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Learning by giving back

A St. Louis University satellite class meeting in St. Francois County is raising funds for an area program that provides weekend backpacks filled with kid-friendly food for children who might not otherwise have much, if anything, to eat.

The 14-member “communication in small groups” class was divided into three groups, with each instructed to come up with a project to help the community — and then find a way to make it happen.

Each group came up with a potential project and then the class as a whole selected one of the three options for their project.

“We decided to hold a trivia night to raise money for Brenden’s Friday Backpack Program,” class member Kathy Moore said.

The class-planned trivia night will take place March 17 at Central High School in Park Hills.

“The room has space for 150 people and every spot is already filled,” said Moore. “We’ll also have a silent auction and 50/50 drawing that evening.”

She said St. Louis University has placed a box on campus to receive donations for the backpack program and several of the instructors will be participating in the trivia night.

The Friday Backpack Program was started in area schools by Vicki Tamboli, a school volunteer in Festus who became concerned when she saw students she suspected received little if any healthy food to eat over weekends. It began in several school districts in Jefferson County and expanded into North County schools the weekend before Christmas break. School counselors identify the neediest children — children who they believe are going without food at home. These children depend on the school’s free or reduced lunch and breakfast programs for their meals.

“It was designed to not only help feed the hungry children of our communities, but also to improve their school academics and their health,” said Tamboli. “Some of these children will put extra ketchup, mustard and mayo packets from school in their pockets to save for a meal at another time. Some go without food from Friday lunch, or the last day of the week, until they return to school for Monday breakfast.”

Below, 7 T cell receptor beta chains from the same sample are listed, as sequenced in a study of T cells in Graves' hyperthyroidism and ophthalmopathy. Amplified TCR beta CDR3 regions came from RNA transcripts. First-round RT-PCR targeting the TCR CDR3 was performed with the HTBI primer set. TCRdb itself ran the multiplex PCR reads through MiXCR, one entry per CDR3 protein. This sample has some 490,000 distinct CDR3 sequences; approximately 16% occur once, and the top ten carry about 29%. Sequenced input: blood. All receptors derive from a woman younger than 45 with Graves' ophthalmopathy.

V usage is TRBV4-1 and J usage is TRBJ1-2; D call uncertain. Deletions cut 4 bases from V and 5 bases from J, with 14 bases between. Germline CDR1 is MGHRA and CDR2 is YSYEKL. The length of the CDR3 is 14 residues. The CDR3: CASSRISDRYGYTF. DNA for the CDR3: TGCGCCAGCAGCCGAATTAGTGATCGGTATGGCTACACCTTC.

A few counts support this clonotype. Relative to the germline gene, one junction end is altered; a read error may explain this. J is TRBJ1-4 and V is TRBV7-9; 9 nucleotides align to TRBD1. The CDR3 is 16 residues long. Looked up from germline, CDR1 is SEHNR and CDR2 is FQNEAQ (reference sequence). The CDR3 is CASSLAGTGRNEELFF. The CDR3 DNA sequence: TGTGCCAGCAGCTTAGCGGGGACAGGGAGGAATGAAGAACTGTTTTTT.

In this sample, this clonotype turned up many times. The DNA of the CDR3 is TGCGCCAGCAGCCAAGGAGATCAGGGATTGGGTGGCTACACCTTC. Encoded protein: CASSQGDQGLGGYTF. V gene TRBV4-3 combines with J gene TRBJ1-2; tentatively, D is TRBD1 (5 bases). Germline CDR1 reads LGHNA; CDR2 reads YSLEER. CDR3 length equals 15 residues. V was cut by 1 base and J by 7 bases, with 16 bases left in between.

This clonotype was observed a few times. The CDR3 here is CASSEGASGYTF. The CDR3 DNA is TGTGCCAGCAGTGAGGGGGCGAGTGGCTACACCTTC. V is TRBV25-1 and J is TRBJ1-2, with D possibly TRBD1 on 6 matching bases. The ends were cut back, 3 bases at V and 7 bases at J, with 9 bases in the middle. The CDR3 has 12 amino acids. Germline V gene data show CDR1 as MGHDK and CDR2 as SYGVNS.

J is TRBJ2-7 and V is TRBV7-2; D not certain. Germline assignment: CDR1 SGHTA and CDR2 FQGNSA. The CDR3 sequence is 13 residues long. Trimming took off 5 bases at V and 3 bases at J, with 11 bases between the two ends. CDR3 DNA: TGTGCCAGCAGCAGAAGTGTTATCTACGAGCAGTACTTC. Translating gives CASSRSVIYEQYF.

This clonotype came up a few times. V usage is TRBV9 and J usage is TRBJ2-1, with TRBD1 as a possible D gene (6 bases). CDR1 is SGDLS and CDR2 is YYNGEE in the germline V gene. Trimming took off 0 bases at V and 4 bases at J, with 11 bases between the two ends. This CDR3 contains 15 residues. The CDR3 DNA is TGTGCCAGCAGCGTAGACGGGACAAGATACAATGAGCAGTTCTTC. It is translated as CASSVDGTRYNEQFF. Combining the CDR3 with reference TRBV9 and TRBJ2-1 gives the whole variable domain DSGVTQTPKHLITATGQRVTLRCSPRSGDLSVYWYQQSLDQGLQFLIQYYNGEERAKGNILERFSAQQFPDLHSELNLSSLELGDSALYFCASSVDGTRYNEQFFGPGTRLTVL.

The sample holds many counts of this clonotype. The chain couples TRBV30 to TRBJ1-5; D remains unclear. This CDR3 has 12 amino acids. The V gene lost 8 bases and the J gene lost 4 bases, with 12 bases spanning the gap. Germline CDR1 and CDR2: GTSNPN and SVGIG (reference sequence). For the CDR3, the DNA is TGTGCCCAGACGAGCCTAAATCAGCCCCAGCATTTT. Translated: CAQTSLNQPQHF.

Tamboli said this takes away from calories and nutrition that children need to thrive.

“Studies have shown children who have food insecurities, such as food deprivation, achieve less at school than their counterparts,” she said.

Tamboli added that the program is designed to “level the playing field.”

“We receive donated food items from different sources such as local civic groups, Boy Scouts and local churches,” she said.

Tamboli said each of the plastic grocery bags are packed with three meals plus a snack for every day that school will not be in session. The items used include Pop Tarts, beanie-weenies (pop top cans), spaghetti (small pop top cans), fruit juice, fruit cups, cereal (single serving size), granola bars, cereal bars, pretzels (single serving size), apple sauce and 100-calorie snack packs (single serving size). While they accept food donations, they must be non-perishable and kid friendly. No out-of-date items or those needing refrigeration will be accepted. They can be dropped off at participating schools or you can call Tamboli at 314-566-4949.

On Monday night, class members will give their final presentation on the project.

“We’ll be making our presentation in class before the trivia night even takes place,” said Moore. “We’ll be telling what we accomplished and how it all went — our ups and downs.”

What she can say without question is that the class had a great time putting the event together, and all were pleased they could help a worthy project like Brenden’s Friday Backpack Program. 

Kevin R. Jenkins is a reporter for the Daily Journal and can be reached at 573-431-2010, ext. 114 or at

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